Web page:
After knowing each other for years after meeting through homebrewing competitions and beer judging programs, Snyder says the three trust each other’s palates: “We had a feeling we would be able to make pretty good whiskey and gin.

Keith Curtachio presents the botanicals mix — juniper, fennel, coriander, cardamom and lemon and lime peels — that gives 1808 Gin its light, clean taste. Photo: Douglas Levere

“Distilling is a lot of science and a little art,” he says. “And it is a lot of the art that gives you the flavors.”

“To be a good distiller, it helps to be a cook and it helps to be a brewer,” adds Curtachio.

“You are blending flavors and as the distilling process progresses, you start doing the cuts. That is, you want to take the ‘heads’ — the harsher elements, acetone and methanol — out first. You do it off the top, cautiously, by taste. These are not elements that you want to be consuming.”

Niagara Crafts Spirits products, distilled in new Kentucky copper stills, come out of the distillation process between 160 and 180 proof and are then brought down to the trio’s chosen alcohol content: 88 proof.

1808 Silver Corn Whiskey, along with 1808 Gin, were the first spirits produced by the distillery. Photo: Douglas Levere

“That is 44 percent alcohol,” Nardecchia explains. “To get our gin down from 180 to 88, for example, we use specially filtered water — what we call ‘reverse osmosis water’ — slowly added to reach 88 proof.”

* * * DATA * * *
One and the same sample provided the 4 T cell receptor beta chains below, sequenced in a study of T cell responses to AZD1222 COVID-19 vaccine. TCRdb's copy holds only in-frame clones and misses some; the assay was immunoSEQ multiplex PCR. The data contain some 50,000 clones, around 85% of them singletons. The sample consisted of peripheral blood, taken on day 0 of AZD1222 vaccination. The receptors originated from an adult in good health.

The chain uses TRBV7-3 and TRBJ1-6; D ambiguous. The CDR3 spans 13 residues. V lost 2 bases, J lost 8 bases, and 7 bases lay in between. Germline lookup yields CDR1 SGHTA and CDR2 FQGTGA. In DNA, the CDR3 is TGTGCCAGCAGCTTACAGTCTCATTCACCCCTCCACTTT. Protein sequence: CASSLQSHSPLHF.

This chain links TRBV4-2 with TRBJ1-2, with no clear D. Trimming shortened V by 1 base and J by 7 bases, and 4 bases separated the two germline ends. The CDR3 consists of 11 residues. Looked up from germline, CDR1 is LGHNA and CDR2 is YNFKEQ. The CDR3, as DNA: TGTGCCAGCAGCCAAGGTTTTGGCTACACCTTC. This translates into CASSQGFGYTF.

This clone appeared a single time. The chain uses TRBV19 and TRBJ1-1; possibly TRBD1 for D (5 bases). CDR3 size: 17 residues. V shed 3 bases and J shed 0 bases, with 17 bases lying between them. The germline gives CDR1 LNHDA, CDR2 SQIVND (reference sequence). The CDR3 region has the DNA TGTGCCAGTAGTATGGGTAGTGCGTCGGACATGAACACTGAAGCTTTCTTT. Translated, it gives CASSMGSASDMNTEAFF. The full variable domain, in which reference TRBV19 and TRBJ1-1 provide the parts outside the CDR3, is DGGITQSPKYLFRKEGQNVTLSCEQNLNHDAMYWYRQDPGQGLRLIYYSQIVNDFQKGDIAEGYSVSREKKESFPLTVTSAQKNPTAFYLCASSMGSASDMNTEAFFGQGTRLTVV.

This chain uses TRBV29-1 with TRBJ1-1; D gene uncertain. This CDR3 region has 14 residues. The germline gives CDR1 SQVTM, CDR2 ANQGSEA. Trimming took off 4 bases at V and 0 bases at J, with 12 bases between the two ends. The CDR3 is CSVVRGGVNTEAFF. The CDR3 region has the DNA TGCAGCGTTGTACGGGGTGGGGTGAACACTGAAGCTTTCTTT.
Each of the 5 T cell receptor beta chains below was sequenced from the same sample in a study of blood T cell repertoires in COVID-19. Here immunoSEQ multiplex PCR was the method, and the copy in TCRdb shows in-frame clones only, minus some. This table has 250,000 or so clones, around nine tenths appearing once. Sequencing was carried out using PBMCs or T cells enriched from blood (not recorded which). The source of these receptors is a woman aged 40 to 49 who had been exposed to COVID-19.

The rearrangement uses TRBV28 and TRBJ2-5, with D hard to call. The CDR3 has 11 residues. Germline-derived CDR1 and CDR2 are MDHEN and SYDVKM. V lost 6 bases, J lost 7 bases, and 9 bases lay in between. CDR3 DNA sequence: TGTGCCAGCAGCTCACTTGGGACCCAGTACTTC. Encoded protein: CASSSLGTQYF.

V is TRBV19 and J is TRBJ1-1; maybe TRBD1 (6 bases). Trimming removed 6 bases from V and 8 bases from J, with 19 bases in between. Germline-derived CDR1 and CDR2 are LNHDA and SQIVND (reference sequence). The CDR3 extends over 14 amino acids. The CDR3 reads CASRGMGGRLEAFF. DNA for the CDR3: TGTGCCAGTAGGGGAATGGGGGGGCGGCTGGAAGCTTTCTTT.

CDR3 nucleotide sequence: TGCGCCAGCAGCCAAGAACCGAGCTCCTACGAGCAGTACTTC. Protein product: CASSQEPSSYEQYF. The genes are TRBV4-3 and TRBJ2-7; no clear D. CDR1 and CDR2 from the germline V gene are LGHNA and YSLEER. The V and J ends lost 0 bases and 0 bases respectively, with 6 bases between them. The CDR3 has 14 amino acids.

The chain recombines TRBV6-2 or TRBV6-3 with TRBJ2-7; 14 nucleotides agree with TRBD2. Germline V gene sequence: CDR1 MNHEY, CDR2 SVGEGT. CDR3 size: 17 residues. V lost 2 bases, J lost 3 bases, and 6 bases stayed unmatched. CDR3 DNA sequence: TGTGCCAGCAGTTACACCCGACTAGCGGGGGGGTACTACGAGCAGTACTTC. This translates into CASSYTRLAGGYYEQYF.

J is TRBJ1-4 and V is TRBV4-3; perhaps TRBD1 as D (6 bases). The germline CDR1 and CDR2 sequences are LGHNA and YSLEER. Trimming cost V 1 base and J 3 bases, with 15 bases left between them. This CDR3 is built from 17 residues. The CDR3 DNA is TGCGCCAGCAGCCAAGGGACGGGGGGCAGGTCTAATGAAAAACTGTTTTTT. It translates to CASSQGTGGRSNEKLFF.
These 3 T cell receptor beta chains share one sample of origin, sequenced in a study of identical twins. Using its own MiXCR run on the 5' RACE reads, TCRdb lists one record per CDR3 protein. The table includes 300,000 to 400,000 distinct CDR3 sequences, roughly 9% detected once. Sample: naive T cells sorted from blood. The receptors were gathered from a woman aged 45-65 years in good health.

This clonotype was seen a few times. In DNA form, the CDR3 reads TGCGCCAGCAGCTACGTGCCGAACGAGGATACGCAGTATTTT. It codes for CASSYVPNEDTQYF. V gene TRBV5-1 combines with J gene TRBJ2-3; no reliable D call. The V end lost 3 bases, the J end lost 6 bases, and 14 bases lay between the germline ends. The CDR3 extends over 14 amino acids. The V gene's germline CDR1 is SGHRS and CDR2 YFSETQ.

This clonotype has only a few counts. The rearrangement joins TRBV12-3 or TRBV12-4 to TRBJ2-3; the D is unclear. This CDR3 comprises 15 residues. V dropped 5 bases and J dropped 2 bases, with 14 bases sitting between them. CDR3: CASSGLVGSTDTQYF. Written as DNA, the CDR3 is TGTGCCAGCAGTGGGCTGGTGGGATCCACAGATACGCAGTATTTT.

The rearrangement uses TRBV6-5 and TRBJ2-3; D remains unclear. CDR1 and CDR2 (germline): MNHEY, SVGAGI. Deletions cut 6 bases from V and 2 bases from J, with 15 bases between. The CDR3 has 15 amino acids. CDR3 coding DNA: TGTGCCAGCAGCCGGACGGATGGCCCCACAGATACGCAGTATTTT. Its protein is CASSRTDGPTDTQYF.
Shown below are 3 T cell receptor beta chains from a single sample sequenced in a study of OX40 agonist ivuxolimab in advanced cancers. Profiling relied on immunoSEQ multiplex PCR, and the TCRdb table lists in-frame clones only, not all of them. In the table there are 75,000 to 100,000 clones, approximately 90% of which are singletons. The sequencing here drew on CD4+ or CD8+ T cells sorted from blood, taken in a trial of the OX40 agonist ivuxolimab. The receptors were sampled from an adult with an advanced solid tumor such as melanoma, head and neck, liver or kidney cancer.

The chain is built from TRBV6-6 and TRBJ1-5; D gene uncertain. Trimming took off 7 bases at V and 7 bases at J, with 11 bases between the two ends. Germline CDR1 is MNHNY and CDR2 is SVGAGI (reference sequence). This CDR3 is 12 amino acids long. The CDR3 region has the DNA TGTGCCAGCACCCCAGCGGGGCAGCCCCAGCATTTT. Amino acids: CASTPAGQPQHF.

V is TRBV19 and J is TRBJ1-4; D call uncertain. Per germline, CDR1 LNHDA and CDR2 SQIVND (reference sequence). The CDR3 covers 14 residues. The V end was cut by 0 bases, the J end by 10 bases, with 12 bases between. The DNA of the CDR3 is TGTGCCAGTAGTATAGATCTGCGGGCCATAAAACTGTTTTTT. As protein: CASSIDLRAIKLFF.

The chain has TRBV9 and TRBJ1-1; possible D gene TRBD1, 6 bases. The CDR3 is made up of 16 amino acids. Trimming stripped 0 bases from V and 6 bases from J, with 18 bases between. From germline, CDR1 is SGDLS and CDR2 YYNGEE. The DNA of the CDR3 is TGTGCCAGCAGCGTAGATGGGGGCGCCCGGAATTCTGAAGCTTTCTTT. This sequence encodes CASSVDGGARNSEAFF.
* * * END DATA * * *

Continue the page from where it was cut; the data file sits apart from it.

At that point, the distilled product will be Niagara Crafts Spirits 1808 Gin.

“It is a very flavor-forward gin,” says Curtachio, “a light, clean taste achieved with a botanicals mix of juniper, fennel, coriander, a little cardamom and lemon and lime peels that is added to a ‘gin basket’ at the top of the still during the distilling process.

“In small-batch production, it is always a little different each time. This is where the handcrafting comes in. None of it is wrong — it’s just what you want the product to taste like,” he says.

The trio’s first products were 1808 Silver Corn Whiskey (an unaged spirit handmade from traditional corn mash), as well as 1808 Gin. A Cherry-Wood Smoked Corn Whiskey has been fermenting, and there is also 1808 Gold Bourbon, aging in small barrels.

“We can turn around our white whiskey in a week,” Snyder says. “Bourbon must be aged — for months or years.

“We distill bourbon in small batches and age it in hand-crafted barrels: new five-gallon, charred American white oak. This allows us to produce a depth of rich flavors that are reminiscent of big batch bourbons that are aged for several years.

“But brewing is the key. You can’t make good whiskey without good mash,” he says.